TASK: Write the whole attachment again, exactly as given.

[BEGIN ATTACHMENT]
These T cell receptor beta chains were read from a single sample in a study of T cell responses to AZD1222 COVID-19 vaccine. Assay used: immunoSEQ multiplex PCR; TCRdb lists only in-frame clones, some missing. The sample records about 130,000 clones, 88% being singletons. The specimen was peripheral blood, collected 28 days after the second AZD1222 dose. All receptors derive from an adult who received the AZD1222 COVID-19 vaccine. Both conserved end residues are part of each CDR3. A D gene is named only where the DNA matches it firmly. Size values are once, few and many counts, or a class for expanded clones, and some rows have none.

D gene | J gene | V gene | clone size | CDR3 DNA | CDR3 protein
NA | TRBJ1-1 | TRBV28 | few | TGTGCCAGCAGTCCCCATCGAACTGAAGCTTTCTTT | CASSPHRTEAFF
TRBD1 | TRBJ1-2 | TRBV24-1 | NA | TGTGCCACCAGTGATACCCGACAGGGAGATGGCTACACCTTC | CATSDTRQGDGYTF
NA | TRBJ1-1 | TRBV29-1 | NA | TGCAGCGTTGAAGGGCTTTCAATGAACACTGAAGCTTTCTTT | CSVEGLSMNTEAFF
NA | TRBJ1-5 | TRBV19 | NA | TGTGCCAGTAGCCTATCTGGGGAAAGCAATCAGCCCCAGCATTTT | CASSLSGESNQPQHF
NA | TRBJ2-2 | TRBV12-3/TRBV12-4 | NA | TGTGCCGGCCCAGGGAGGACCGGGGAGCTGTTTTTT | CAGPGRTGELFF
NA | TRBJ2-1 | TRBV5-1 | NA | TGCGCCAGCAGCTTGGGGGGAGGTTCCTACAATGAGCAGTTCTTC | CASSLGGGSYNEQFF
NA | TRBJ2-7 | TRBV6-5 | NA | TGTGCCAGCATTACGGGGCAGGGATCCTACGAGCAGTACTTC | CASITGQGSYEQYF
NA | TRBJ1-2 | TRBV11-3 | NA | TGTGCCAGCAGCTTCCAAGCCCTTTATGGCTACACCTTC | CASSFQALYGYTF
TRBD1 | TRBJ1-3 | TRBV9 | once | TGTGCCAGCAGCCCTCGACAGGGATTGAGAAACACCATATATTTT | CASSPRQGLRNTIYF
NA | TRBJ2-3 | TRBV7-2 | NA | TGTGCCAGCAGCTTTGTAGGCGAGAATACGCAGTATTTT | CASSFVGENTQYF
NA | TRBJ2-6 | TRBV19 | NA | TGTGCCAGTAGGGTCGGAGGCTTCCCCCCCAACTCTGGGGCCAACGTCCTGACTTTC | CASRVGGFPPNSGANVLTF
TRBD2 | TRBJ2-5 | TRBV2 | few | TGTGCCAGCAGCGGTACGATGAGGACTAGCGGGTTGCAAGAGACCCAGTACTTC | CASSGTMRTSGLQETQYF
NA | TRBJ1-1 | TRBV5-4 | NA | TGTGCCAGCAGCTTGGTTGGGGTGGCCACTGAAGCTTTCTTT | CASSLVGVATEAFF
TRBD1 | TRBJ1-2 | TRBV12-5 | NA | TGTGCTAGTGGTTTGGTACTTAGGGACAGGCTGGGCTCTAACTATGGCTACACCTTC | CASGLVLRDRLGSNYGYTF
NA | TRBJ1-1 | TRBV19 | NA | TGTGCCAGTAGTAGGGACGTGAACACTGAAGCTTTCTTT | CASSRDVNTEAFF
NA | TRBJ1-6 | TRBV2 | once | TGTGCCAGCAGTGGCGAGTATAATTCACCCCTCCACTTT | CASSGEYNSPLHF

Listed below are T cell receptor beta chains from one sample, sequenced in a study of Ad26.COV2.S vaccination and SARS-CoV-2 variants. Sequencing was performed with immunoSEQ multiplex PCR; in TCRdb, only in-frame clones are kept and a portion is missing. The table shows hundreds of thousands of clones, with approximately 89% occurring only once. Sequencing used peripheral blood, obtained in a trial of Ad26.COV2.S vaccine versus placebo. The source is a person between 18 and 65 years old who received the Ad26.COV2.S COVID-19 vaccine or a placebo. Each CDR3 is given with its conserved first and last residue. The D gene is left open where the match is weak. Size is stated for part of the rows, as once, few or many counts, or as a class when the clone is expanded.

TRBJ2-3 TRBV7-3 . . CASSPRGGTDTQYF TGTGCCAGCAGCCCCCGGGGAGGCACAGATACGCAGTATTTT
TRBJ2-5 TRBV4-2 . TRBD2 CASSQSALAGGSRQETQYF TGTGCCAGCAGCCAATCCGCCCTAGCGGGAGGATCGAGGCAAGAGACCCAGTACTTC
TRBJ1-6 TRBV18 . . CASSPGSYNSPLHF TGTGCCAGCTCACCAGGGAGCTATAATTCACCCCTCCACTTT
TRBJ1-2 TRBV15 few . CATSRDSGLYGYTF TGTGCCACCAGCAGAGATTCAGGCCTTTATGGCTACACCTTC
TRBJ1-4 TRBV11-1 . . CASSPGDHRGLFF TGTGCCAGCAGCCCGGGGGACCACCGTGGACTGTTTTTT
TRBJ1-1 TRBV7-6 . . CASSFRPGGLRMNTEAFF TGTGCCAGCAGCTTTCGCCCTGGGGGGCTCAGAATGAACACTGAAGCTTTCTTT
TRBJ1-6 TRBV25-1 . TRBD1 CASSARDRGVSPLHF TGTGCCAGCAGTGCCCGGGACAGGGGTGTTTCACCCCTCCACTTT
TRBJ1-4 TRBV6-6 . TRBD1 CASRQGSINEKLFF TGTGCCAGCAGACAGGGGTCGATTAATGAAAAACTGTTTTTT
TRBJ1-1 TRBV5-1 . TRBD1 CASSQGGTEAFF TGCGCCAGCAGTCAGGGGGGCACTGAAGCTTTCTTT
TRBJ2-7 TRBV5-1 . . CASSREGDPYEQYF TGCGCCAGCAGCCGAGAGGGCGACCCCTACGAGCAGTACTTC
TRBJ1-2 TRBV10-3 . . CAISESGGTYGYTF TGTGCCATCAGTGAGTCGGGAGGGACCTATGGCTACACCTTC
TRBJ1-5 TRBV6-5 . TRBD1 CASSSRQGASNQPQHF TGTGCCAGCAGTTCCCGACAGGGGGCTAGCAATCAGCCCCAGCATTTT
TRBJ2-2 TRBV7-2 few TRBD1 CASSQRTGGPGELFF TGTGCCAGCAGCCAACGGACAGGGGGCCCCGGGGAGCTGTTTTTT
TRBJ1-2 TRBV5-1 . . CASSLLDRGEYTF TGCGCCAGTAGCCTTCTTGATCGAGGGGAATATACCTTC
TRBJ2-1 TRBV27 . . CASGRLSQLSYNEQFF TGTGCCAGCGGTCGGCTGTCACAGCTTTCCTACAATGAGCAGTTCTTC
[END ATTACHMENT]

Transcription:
These T cell receptor beta chains were read from a single sample in a study of T cell responses to AZD1222 COVID-19 vaccine. Assay used: immunoSEQ multiplex PCR; TCRdb lists only in-frame clones, some missing. The sample records about 130,000 clones, 88% being singletons. The specimen was peripheral blood, collected 28 days after the second AZD1222 dose. All receptors derive from an adult who received the AZD1222 COVID-19 vaccine. Both conserved end residues are part of each CDR3. A D gene is named only where the DNA matches it firmly. Size values are once, few and many counts, or a class for expanded clones, and some rows have none.

D gene | J gene | V gene | clone size | CDR3 DNA | CDR3 protein
NA | TRBJ1-1 | TRBV28 | few | TGTGCCAGCAGTCCCCATCGAACTGAAGCTTTCTTT | CASSPHRTEAFF
TRBD1 | TRBJ1-2 | TRBV24-1 | NA | TGTGCCACCAGTGATACCCGACAGGGAGATGGCTACACCTTC | CATSDTRQGDGYTF
NA | TRBJ1-1 | TRBV29-1 | NA | TGCAGCGTTGAAGGGCTTTCAATGAACACTGAAGCTTTCTTT | CSVEGLSMNTEAFF
NA | TRBJ1-5 | TRBV19 | NA | TGTGCCAGTAGCCTATCTGGGGAAAGCAATCAGCCCCAGCATTTT | CASSLSGESNQPQHF
NA | TRBJ2-2 | TRBV12-3/TRBV12-4 | NA | TGTGCCGGCCCAGGGAGGACCGGGGAGCTGTTTTTT | CAGPGRTGELFF
NA | TRBJ2-1 | TRBV5-1 | NA | TGCGCCAGCAGCTTGGGGGGAGGTTCCTACAATGAGCAGTTCTTC | CASSLGGGSYNEQFF
NA | TRBJ2-7 | TRBV6-5 | NA | TGTGCCAGCATTACGGGGCAGGGATCCTACGAGCAGTACTTC | CASITGQGSYEQYF
NA | TRBJ1-2 | TRBV11-3 | NA | TGTGCCAGCAGCTTCCAAGCCCTTTATGGCTACACCTTC | CASSFQALYGYTF
TRBD1 | TRBJ1-3 | TRBV9 | once | TGTGCCAGCAGCCCTCGACAGGGATTGAGAAACACCATATATTTT | CASSPRQGLRNTIYF
NA | TRBJ2-3 | TRBV7-2 | NA | TGTGCCAGCAGCTTTGTAGGCGAGAATACGCAGTATTTT | CASSFVGENTQYF
NA | TRBJ2-6 | TRBV19 | NA | TGTGCCAGTAGGGTCGGAGGCTTCCCCCCCAACTCTGGGGCCAACGTCCTGACTTTC | CASRVGGFPPNSGANVLTF
TRBD2 | TRBJ2-5 | TRBV2 | few | TGTGCCAGCAGCGGTACGATGAGGACTAGCGGGTTGCAAGAGACCCAGTACTTC | CASSGTMRTSGLQETQYF
NA | TRBJ1-1 | TRBV5-4 | NA | TGTGCCAGCAGCTTGGTTGGGGTGGCCACTGAAGCTTTCTTT | CASSLVGVATEAFF
TRBD1 | TRBJ1-2 | TRBV12-5 | NA | TGTGCTAGTGGTTTGGTACTTAGGGACAGGCTGGGCTCTAACTATGGCTACACCTTC | CASGLVLRDRLGSNYGYTF
NA | TRBJ1-1 | TRBV19 | NA | TGTGCCAGTAGTAGGGACGTGAACACTGAAGCTTTCTTT | CASSRDVNTEAFF
NA | TRBJ1-6 | TRBV2 | once | TGTGCCAGCAGTGGCGAGTATAATTCACCCCTCCACTTT | CASSGEYNSPLHF

Listed below are T cell receptor beta chains from one sample, sequenced in a study of Ad26.COV2.S vaccination and SARS-CoV-2 variants. Sequencing was performed with immunoSEQ multiplex PCR; in TCRdb, only in-frame clones are kept and a portion is missing. The table shows hundreds of thousands of clones, with approximately 89% occurring only once. Sequencing used peripheral blood, obtained in a trial of Ad26.COV2.S vaccine versus placebo. The source is a person between 18 and 65 years old who received the Ad26.COV2.S COVID-19 vaccine or a placebo. Each CDR3 is given with its conserved first and last residue. The D gene is left open where the match is weak. Size is stated for part of the rows, as once, few or many counts, or as a class when the clone is expanded.

TRBJ2-3 TRBV7-3 . . CASSPRGGTDTQYF TGTGCCAGCAGCCCCCGGGGAGGCACAGATACGCAGTATTTT
TRBJ2-5 TRBV4-2 . TRBD2 CASSQSALAGGSRQETQYF TGTGCCAGCAGCCAATCCGCCCTAGCGGGAGGATCGAGGCAAGAGACCCAGTACTTC
TRBJ1-6 TRBV18 . . CASSPGSYNSPLHF TGTGCCAGCTCACCAGGGAGCTATAATTCACCCCTCCACTTT
TRBJ1-2 TRBV15 few . CATSRDSGLYGYTF TGTGCCACCAGCAGAGATTCAGGCCTTTATGGCTACACCTTC
TRBJ1-4 TRBV11-1 . . CASSPGDHRGLFF TGTGCCAGCAGCCCGGGGGACCACCGTGGACTGTTTTTT
TRBJ1-1 TRBV7-6 . . CASSFRPGGLRMNTEAFF TGTGCCAGCAGCTTTCGCCCTGGGGGGCTCAGAATGAACACTGAAGCTTTCTTT
TRBJ1-6 TRBV25-1 . TRBD1 CASSARDRGVSPLHF TGTGCCAGCAGTGCCCGGGACAGGGGTGTTTCACCCCTCCACTTT
TRBJ1-4 TRBV6-6 . TRBD1 CASRQGSINEKLFF TGTGCCAGCAGACAGGGGTCGATTAATGAAAAACTGTTTTTT
TRBJ1-1 TRBV5-1 . TRBD1 CASSQGGTEAFF TGCGCCAGCAGTCAGGGGGGCACTGAAGCTTTCTTT
TRBJ2-7 TRBV5-1 . . CASSREGDPYEQYF TGCGCCAGCAGCCGAGAGGGCGACCCCTACGAGCAGTACTTC
TRBJ1-2 TRBV10-3 . . CAISESGGTYGYTF TGTGCCATCAGTGAGTCGGGAGGGACCTATGGCTACACCTTC
TRBJ1-5 TRBV6-5 . TRBD1 CASSSRQGASNQPQHF TGTGCCAGCAGTTCCCGACAGGGGGCTAGCAATCAGCCCCAGCATTTT
TRBJ2-2 TRBV7-2 few TRBD1 CASSQRTGGPGELFF TGTGCCAGCAGCCAACGGACAGGGGGCCCCGGGGAGCTGTTTTTT
TRBJ1-2 TRBV5-1 . . CASSLLDRGEYTF TGCGCCAGTAGCCTTCTTGATCGAGGGGAATATACCTTC
TRBJ2-1 TRBV27 . . CASGRLSQLSYNEQFF TGTGCCAGCGGTCGGCTGTCACAGCTTTCCTACAATGAGCAGTTCTTC